Away from the controls, we have a 7” LED screen. Perhaps a little disappointing to hear after Nintendo using the superior OLED tech for its new version of the Switch, but it sounds like this device will have pretty good brightness, going up to 400 nits. The resolution is going to be 1280×800 (using the slightly unusual ratio of 16:10). This is basically the same as the Switch’s 1280×720, which has proven to be adequate, although certainly not great. More goes into a good looking screen than a resolution though and this is something that can’t really be judged until seen in person. The extra brightness should help, but worth holding onto judgements until we see how it turns out in practice.
The other specs we have been given tell us that it will be operating with AMD architecture. Zen 2 specifically, so not the latest. It will be featuring 4 cores (8 threads) clocked at 2.4-3.5GHz. This will go with 16GB of LPDDR5 RAM, so that side of things is going to be reasonably nippy.
For its graphics, it will be using an 8 RDNA 2 CUs, clocked at 1-1.66Ghz. They say that this will be capable of up to 1.6TFlops. For comparison, the PS5 is specced for 10.29TFlops, so quite a significant amount more. Don’t expect this thing to be a beast of a machine.
Worth remembering though, the resolution that this will be going for is quite a bit lower than those next gen consoles. Plus, it is 60% faster than the Switch, which is around 1TFlop. These things aren’t exact sciences either, so there is no doubt plenty of other technical wizardry going on inside to get the best possible performance and we can’t say just how well this device will work with the latest games until people start getting their hands on it. If you aren’t too worried about the latest blockbusters though and want this just for indies and retro games than you shouldn’t need to concern yourself too much with the power.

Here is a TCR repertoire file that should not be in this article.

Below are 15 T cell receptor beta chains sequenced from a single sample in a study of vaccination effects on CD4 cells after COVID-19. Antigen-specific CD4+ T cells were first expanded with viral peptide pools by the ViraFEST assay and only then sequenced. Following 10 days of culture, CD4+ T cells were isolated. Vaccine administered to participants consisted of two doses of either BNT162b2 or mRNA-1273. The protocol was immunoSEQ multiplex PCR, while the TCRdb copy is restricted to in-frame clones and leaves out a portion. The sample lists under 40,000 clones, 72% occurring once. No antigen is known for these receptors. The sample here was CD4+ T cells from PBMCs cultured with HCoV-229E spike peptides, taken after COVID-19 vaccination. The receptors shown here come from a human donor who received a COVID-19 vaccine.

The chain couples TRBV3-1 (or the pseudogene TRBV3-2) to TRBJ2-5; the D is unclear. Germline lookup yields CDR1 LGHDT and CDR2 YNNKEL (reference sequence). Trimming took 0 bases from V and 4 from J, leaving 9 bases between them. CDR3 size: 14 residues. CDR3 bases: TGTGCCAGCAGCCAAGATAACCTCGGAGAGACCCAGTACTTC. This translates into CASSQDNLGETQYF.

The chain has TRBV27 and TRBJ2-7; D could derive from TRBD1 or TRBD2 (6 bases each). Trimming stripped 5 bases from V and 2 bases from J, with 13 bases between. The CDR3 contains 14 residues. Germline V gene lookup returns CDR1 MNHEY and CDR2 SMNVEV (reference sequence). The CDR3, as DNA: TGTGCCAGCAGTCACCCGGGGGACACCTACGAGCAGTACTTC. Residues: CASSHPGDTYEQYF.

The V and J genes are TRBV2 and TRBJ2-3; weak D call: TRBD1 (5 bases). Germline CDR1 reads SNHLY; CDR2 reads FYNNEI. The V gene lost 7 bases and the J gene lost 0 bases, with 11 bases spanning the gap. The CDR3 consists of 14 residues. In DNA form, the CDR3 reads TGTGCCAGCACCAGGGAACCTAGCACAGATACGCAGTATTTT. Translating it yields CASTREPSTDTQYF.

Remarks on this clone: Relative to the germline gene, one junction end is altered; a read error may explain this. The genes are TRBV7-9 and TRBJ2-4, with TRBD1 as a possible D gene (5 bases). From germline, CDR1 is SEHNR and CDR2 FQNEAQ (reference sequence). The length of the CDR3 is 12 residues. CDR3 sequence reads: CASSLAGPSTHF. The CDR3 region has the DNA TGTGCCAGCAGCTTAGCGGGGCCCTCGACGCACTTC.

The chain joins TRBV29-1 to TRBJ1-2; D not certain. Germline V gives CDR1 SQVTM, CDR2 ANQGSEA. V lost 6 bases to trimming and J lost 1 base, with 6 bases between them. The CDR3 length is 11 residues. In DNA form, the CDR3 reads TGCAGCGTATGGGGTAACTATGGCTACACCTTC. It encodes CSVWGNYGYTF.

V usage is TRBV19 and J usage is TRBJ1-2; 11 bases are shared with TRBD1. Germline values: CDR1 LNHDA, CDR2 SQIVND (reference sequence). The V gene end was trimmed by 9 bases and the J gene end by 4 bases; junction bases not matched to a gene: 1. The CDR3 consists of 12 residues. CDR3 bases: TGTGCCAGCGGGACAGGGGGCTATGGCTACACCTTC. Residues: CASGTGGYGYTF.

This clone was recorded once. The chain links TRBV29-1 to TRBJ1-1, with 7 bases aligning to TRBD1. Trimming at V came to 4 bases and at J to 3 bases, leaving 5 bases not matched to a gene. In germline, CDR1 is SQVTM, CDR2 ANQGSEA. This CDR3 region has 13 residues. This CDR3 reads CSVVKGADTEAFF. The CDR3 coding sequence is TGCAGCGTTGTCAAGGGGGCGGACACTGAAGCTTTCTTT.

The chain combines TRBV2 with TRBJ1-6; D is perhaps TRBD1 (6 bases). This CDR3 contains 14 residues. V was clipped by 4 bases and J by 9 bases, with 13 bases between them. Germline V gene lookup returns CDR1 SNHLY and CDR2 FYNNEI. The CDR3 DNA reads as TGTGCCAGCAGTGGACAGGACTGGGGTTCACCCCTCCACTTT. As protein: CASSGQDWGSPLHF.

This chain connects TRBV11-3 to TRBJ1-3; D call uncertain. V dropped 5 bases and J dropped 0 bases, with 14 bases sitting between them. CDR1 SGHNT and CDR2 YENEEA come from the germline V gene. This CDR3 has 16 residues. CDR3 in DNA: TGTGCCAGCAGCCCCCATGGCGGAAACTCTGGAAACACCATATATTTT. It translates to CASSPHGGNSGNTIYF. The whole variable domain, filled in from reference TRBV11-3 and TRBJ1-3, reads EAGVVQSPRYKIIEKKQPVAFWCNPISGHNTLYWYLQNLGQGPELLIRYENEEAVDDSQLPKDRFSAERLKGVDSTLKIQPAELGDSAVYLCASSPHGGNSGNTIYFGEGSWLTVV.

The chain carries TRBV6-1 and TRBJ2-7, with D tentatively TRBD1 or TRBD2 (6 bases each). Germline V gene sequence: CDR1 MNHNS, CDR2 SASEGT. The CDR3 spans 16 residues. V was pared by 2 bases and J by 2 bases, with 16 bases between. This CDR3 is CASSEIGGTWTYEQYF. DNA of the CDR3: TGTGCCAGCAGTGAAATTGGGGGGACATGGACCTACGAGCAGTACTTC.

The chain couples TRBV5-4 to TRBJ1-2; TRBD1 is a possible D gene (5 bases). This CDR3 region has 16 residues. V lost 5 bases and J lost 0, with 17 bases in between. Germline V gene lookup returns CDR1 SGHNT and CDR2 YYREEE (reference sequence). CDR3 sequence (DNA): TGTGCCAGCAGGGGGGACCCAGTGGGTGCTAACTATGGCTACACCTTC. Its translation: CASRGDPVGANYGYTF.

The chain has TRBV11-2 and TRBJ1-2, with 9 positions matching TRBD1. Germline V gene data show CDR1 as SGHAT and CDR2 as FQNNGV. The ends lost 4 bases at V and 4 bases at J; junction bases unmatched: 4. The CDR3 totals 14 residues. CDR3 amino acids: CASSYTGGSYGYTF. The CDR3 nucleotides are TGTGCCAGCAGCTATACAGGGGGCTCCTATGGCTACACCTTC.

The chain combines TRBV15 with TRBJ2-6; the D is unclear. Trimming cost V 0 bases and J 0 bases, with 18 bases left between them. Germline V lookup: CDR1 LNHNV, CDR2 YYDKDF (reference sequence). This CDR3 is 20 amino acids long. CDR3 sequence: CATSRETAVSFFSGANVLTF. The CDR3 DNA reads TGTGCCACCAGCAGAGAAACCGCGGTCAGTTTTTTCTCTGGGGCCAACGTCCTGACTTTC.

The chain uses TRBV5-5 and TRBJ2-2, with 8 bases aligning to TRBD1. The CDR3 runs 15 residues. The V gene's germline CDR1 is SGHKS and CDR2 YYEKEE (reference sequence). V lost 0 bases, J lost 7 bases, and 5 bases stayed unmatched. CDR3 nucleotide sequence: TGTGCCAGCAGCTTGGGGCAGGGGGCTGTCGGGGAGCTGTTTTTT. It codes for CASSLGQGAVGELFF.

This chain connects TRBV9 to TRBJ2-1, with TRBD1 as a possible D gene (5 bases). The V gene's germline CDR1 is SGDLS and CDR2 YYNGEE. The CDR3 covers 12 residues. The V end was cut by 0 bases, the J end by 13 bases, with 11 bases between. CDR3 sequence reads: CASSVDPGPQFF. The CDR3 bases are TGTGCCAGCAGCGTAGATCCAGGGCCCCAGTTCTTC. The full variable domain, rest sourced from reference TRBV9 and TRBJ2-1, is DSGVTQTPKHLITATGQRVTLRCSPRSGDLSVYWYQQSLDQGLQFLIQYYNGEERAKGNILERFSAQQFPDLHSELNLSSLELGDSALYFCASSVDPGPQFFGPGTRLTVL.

Storage is another area that might possibly of concern. Coming in three different models, storage will be the only thing that differentiates them. The smallest will be 64GB eMMC storage. The larger models will be 256GB and 512Gb of NVMe SSDs using PCIe Gen 3. On face value, 64Gb is really small and likely will not be worth having unless you are very specific on your requirements and won’t be playing any games that are likely to take up much space. Having said that, there potentially could be ways for game sizes to be smaller, if there is incentive for developers to go in that direction. Particularly with this device’s lower resolution, downloading huge textures to the Deck is likely pointless. Adding additional download versions will require a little more work, but it certainly isn’t outside the realms of possibility. The Deck will also feature a microSD card slot, so you can expand the size yourself. Valve have said that they have worked quite a lot on making this as fast as possible, so depending on how well they have done with that the size might be moot point.